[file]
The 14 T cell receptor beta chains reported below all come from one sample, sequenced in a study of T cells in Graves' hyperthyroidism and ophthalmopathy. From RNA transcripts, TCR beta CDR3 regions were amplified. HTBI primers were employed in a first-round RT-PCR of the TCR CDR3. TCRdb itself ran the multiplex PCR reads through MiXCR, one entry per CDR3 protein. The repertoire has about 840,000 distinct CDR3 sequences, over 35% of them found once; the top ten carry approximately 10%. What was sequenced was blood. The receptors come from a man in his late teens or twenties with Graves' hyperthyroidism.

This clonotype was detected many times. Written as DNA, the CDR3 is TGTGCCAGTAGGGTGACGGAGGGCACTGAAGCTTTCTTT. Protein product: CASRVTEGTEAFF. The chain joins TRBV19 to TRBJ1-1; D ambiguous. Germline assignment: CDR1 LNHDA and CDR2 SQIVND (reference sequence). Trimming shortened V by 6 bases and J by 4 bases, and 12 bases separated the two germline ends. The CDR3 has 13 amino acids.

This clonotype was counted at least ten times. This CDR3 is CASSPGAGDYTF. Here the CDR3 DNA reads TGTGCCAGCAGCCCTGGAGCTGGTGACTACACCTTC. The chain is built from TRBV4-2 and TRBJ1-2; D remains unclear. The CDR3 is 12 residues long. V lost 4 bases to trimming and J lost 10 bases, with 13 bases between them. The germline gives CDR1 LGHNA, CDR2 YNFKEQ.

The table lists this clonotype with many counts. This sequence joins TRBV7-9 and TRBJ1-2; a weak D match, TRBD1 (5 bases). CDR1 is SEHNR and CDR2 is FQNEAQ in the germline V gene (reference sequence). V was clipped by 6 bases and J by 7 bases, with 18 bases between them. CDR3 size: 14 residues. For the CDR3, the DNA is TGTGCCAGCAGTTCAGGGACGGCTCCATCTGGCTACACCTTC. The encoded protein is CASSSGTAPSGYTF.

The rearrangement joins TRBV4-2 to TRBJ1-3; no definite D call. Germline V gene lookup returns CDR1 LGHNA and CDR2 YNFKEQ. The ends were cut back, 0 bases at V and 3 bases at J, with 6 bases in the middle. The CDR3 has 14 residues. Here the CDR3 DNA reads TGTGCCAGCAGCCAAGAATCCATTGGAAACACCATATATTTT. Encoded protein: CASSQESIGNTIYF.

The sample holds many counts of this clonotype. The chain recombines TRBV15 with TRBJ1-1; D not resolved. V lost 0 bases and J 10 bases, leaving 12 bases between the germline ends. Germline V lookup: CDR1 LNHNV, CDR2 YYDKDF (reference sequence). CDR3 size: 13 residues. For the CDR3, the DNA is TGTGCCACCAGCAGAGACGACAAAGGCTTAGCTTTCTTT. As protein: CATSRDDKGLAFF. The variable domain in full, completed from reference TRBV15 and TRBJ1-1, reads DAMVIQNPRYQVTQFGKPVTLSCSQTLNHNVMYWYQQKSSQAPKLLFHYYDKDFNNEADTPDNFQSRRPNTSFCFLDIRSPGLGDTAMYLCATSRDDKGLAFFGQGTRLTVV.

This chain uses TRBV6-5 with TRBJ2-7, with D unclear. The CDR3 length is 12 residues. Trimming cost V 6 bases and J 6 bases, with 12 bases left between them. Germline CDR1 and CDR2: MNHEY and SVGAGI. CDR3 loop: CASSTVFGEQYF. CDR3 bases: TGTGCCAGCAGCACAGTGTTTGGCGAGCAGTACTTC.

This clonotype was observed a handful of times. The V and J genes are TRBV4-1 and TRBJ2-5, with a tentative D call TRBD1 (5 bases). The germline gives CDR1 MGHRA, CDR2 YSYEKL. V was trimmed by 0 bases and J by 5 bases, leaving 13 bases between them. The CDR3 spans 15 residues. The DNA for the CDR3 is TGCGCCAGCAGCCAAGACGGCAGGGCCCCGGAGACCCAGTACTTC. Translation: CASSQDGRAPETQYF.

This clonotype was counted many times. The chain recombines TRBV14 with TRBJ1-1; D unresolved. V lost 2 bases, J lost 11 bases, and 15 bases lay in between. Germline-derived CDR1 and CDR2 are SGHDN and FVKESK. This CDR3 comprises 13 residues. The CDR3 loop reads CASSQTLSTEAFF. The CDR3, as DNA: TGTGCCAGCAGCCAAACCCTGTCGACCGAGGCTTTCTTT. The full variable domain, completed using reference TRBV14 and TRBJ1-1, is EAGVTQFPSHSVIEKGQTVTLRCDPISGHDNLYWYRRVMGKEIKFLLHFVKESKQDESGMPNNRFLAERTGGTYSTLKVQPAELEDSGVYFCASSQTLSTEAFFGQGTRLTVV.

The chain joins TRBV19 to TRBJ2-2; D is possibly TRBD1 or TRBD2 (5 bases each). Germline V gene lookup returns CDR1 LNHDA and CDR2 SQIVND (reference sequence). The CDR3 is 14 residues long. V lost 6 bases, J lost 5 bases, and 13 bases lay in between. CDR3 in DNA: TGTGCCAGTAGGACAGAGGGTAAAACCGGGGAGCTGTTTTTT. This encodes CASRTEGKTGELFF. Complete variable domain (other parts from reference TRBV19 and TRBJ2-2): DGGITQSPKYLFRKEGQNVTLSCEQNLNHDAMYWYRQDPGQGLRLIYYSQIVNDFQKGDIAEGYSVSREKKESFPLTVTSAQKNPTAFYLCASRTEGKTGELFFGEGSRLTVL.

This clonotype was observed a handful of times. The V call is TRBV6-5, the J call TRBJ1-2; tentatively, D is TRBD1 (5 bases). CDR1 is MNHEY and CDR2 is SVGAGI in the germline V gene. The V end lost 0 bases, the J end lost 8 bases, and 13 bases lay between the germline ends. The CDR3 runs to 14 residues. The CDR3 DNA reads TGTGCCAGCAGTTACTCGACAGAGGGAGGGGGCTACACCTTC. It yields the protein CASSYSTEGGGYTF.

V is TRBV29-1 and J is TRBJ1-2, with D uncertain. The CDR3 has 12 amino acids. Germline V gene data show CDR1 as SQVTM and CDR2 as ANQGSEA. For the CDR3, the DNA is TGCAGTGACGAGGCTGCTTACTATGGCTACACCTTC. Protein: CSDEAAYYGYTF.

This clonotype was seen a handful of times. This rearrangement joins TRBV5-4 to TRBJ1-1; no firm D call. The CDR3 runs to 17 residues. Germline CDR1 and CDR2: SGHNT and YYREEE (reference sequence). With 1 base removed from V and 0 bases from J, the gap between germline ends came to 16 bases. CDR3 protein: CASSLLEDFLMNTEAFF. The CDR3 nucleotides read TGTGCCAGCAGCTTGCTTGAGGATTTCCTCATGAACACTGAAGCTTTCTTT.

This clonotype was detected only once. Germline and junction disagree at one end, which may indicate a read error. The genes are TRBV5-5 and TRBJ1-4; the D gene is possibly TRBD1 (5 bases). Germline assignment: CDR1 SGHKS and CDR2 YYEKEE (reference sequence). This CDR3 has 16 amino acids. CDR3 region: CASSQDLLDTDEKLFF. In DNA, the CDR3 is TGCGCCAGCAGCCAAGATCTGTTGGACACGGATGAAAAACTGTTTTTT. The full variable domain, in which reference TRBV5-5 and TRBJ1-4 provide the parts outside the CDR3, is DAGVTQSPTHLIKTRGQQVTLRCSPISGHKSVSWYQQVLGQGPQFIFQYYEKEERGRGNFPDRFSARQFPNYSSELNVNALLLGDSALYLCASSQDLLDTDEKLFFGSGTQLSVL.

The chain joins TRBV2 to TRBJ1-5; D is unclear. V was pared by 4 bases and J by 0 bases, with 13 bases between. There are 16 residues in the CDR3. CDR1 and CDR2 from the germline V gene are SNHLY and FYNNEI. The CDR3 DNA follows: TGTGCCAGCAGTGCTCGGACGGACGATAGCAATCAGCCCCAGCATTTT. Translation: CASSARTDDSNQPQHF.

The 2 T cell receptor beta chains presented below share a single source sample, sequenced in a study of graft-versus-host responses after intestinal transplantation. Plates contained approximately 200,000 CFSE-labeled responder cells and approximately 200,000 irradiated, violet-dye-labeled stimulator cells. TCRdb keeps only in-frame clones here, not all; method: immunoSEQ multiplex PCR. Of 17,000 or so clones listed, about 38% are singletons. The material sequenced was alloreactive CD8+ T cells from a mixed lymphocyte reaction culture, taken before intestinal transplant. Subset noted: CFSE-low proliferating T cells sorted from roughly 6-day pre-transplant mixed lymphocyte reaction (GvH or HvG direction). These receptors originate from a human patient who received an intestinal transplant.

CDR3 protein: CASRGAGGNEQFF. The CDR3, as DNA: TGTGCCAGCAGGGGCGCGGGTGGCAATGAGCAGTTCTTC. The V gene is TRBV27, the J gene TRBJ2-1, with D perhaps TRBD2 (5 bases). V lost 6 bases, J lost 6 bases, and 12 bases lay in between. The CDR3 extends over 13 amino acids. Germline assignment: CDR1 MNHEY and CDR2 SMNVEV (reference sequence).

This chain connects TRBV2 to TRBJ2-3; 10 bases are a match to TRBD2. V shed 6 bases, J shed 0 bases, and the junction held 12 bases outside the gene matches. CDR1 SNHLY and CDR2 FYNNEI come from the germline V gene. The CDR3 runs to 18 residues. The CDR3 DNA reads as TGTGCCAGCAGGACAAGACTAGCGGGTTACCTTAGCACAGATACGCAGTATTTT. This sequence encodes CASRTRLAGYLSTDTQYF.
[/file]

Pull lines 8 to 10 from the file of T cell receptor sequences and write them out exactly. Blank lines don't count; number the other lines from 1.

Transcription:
This clonotype was observed a handful of times. The V and J genes are TRBV4-1 and TRBJ2-5, with a tentative D call TRBD1 (5 bases). The germline gives CDR1 MGHRA, CDR2 YSYEKL. V was trimmed by 0 bases and J by 5 bases, leaving 13 bases between them. The CDR3 spans 15 residues. The DNA for the CDR3 is TGCGCCAGCAGCCAAGACGGCAGGGCCCCGGAGACCCAGTACTTC. Translation: CASSQDGRAPETQYF.

This clonotype was counted many times. The chain recombines TRBV14 with TRBJ1-1; D unresolved. V lost 2 bases, J lost 11 bases, and 15 bases lay in between. Germline-derived CDR1 and CDR2 are SGHDN and FVKESK. This CDR3 comprises 13 residues. The CDR3 loop reads CASSQTLSTEAFF. The CDR3, as DNA: TGTGCCAGCAGCCAAACCCTGTCGACCGAGGCTTTCTTT. The full variable domain, completed using reference TRBV14 and TRBJ1-1, is EAGVTQFPSHSVIEKGQTVTLRCDPISGHDNLYWYRRVMGKEIKFLLHFVKESKQDESGMPNNRFLAERTGGTYSTLKVQPAELEDSGVYFCASSQTLSTEAFFGQGTRLTVV.

The chain joins TRBV19 to TRBJ2-2; D is possibly TRBD1 or TRBD2 (5 bases each). Germline V gene lookup returns CDR1 LNHDA and CDR2 SQIVND (reference sequence). The CDR3 is 14 residues long. V lost 6 bases, J lost 5 bases, and 13 bases lay in between. CDR3 in DNA: TGTGCCAGTAGGACAGAGGGTAAAACCGGGGAGCTGTTTTTT. This encodes CASRTEGKTGELFF. Complete variable domain (other parts from reference TRBV19 and TRBJ2-2): DGGITQSPKYLFRKEGQNVTLSCEQNLNHDAMYWYRQDPGQGLRLIYYSQIVNDFQKGDIAEGYSVSREKKESFPLTVTSAQKNPTAFYLCASRTEGKTGELFFGEGSRLTVL.